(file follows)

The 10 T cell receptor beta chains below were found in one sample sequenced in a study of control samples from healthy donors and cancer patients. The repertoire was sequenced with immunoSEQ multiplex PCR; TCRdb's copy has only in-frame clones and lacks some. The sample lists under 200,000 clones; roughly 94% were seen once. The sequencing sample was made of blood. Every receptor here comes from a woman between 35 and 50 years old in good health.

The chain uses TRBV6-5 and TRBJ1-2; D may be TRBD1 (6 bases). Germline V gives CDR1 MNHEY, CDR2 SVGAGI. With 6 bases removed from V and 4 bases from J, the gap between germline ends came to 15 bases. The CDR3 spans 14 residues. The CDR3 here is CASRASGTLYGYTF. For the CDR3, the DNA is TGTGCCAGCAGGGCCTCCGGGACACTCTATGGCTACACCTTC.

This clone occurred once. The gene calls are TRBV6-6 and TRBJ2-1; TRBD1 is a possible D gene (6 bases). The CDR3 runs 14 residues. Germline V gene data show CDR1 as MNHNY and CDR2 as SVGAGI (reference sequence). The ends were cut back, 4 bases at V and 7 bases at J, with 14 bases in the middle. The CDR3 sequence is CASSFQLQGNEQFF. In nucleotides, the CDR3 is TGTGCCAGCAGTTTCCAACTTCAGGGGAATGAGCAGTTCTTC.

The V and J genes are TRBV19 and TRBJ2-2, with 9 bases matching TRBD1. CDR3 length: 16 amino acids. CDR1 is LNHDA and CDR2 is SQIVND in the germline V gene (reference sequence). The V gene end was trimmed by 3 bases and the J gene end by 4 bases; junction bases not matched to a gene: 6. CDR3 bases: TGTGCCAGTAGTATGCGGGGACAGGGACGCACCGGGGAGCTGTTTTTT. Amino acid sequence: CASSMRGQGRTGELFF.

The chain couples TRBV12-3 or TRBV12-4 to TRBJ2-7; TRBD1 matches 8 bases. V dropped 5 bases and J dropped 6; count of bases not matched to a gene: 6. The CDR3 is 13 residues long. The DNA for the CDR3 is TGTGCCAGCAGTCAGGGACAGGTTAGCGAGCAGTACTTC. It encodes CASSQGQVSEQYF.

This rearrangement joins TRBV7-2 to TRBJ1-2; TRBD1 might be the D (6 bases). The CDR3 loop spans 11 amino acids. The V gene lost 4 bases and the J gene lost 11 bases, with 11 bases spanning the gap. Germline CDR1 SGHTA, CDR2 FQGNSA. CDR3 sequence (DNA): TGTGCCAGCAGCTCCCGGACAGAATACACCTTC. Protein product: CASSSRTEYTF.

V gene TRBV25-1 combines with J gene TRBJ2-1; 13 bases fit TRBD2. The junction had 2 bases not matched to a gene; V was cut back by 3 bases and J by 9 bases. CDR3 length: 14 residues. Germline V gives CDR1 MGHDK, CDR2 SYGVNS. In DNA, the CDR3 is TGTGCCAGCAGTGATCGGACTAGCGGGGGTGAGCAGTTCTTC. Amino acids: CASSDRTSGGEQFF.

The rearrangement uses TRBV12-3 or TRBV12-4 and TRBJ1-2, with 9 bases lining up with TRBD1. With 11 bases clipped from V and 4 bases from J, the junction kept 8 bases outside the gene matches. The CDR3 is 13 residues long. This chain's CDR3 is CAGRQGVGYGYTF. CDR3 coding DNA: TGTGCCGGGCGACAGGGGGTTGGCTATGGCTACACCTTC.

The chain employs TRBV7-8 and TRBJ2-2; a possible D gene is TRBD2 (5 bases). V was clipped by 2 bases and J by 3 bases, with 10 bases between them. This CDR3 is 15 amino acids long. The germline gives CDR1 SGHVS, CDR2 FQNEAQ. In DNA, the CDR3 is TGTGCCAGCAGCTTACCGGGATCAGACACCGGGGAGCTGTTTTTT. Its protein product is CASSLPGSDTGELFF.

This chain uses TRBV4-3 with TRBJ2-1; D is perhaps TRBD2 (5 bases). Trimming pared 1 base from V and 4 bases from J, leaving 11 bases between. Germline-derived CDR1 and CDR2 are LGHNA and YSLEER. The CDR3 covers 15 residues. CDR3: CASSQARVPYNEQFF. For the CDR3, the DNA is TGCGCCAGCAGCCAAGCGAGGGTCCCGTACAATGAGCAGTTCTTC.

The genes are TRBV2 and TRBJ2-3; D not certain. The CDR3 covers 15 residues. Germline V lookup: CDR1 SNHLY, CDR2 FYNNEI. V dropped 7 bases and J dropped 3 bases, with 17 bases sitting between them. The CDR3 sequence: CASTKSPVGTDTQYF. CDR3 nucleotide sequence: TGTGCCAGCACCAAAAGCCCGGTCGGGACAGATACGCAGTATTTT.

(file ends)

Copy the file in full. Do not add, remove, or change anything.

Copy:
The 10 T cell receptor beta chains below were found in one sample sequenced in a study of control samples from healthy donors and cancer patients. The repertoire was sequenced with immunoSEQ multiplex PCR; TCRdb's copy has only in-frame clones and lacks some. The sample lists under 200,000 clones; roughly 94% were seen once. The sequencing sample was made of blood. Every receptor here comes from a woman between 35 and 50 years old in good health.

The chain uses TRBV6-5 and TRBJ1-2; D may be TRBD1 (6 bases). Germline V gives CDR1 MNHEY, CDR2 SVGAGI. With 6 bases removed from V and 4 bases from J, the gap between germline ends came to 15 bases. The CDR3 spans 14 residues. The CDR3 here is CASRASGTLYGYTF. For the CDR3, the DNA is TGTGCCAGCAGGGCCTCCGGGACACTCTATGGCTACACCTTC.

This clone occurred once. The gene calls are TRBV6-6 and TRBJ2-1; TRBD1 is a possible D gene (6 bases). The CDR3 runs 14 residues. Germline V gene data show CDR1 as MNHNY and CDR2 as SVGAGI (reference sequence). The ends were cut back, 4 bases at V and 7 bases at J, with 14 bases in the middle. The CDR3 sequence is CASSFQLQGNEQFF. In nucleotides, the CDR3 is TGTGCCAGCAGTTTCCAACTTCAGGGGAATGAGCAGTTCTTC.

The V and J genes are TRBV19 and TRBJ2-2, with 9 bases matching TRBD1. CDR3 length: 16 amino acids. CDR1 is LNHDA and CDR2 is SQIVND in the germline V gene (reference sequence). The V gene end was trimmed by 3 bases and the J gene end by 4 bases; junction bases not matched to a gene: 6. CDR3 bases: TGTGCCAGTAGTATGCGGGGACAGGGACGCACCGGGGAGCTGTTTTTT. Amino acid sequence: CASSMRGQGRTGELFF.

The chain couples TRBV12-3 or TRBV12-4 to TRBJ2-7; TRBD1 matches 8 bases. V dropped 5 bases and J dropped 6; count of bases not matched to a gene: 6. The CDR3 is 13 residues long. The DNA for the CDR3 is TGTGCCAGCAGTCAGGGACAGGTTAGCGAGCAGTACTTC. It encodes CASSQGQVSEQYF.

This rearrangement joins TRBV7-2 to TRBJ1-2; TRBD1 might be the D (6 bases). The CDR3 loop spans 11 amino acids. The V gene lost 4 bases and the J gene lost 11 bases, with 11 bases spanning the gap. Germline CDR1 SGHTA, CDR2 FQGNSA. CDR3 sequence (DNA): TGTGCCAGCAGCTCCCGGACAGAATACACCTTC. Protein product: CASSSRTEYTF.

V gene TRBV25-1 combines with J gene TRBJ2-1; 13 bases fit TRBD2. The junction had 2 bases not matched to a gene; V was cut back by 3 bases and J by 9 bases. CDR3 length: 14 residues. Germline V gives CDR1 MGHDK, CDR2 SYGVNS. In DNA, the CDR3 is TGTGCCAGCAGTGATCGGACTAGCGGGGGTGAGCAGTTCTTC. Amino acids: CASSDRTSGGEQFF.

The rearrangement uses TRBV12-3 or TRBV12-4 and TRBJ1-2, with 9 bases lining up with TRBD1. With 11 bases clipped from V and 4 bases from J, the junction kept 8 bases outside the gene matches. The CDR3 is 13 residues long. This chain's CDR3 is CAGRQGVGYGYTF. CDR3 coding DNA: TGTGCCGGGCGACAGGGGGTTGGCTATGGCTACACCTTC.

The chain employs TRBV7-8 and TRBJ2-2; a possible D gene is TRBD2 (5 bases). V was clipped by 2 bases and J by 3 bases, with 10 bases between them. This CDR3 is 15 amino acids long. The germline gives CDR1 SGHVS, CDR2 FQNEAQ. In DNA, the CDR3 is TGTGCCAGCAGCTTACCGGGATCAGACACCGGGGAGCTGTTTTTT. Its protein product is CASSLPGSDTGELFF.

This chain uses TRBV4-3 with TRBJ2-1; D is perhaps TRBD2 (5 bases). Trimming pared 1 base from V and 4 bases from J, leaving 11 bases between. Germline-derived CDR1 and CDR2 are LGHNA and YSLEER. The CDR3 covers 15 residues. CDR3: CASSQARVPYNEQFF. For the CDR3, the DNA is TGCGCCAGCAGCCAAGCGAGGGTCCCGTACAATGAGCAGTTCTTC.

The genes are TRBV2 and TRBJ2-3; D not certain. The CDR3 covers 15 residues. Germline V lookup: CDR1 SNHLY, CDR2 FYNNEI. V dropped 7 bases and J dropped 3 bases, with 17 bases sitting between them. The CDR3 sequence: CASTKSPVGTDTQYF. CDR3 nucleotide sequence: TGTGCCAGCACCAAAAGCCCGGTCGGGACAGATACGCAGTATTTT.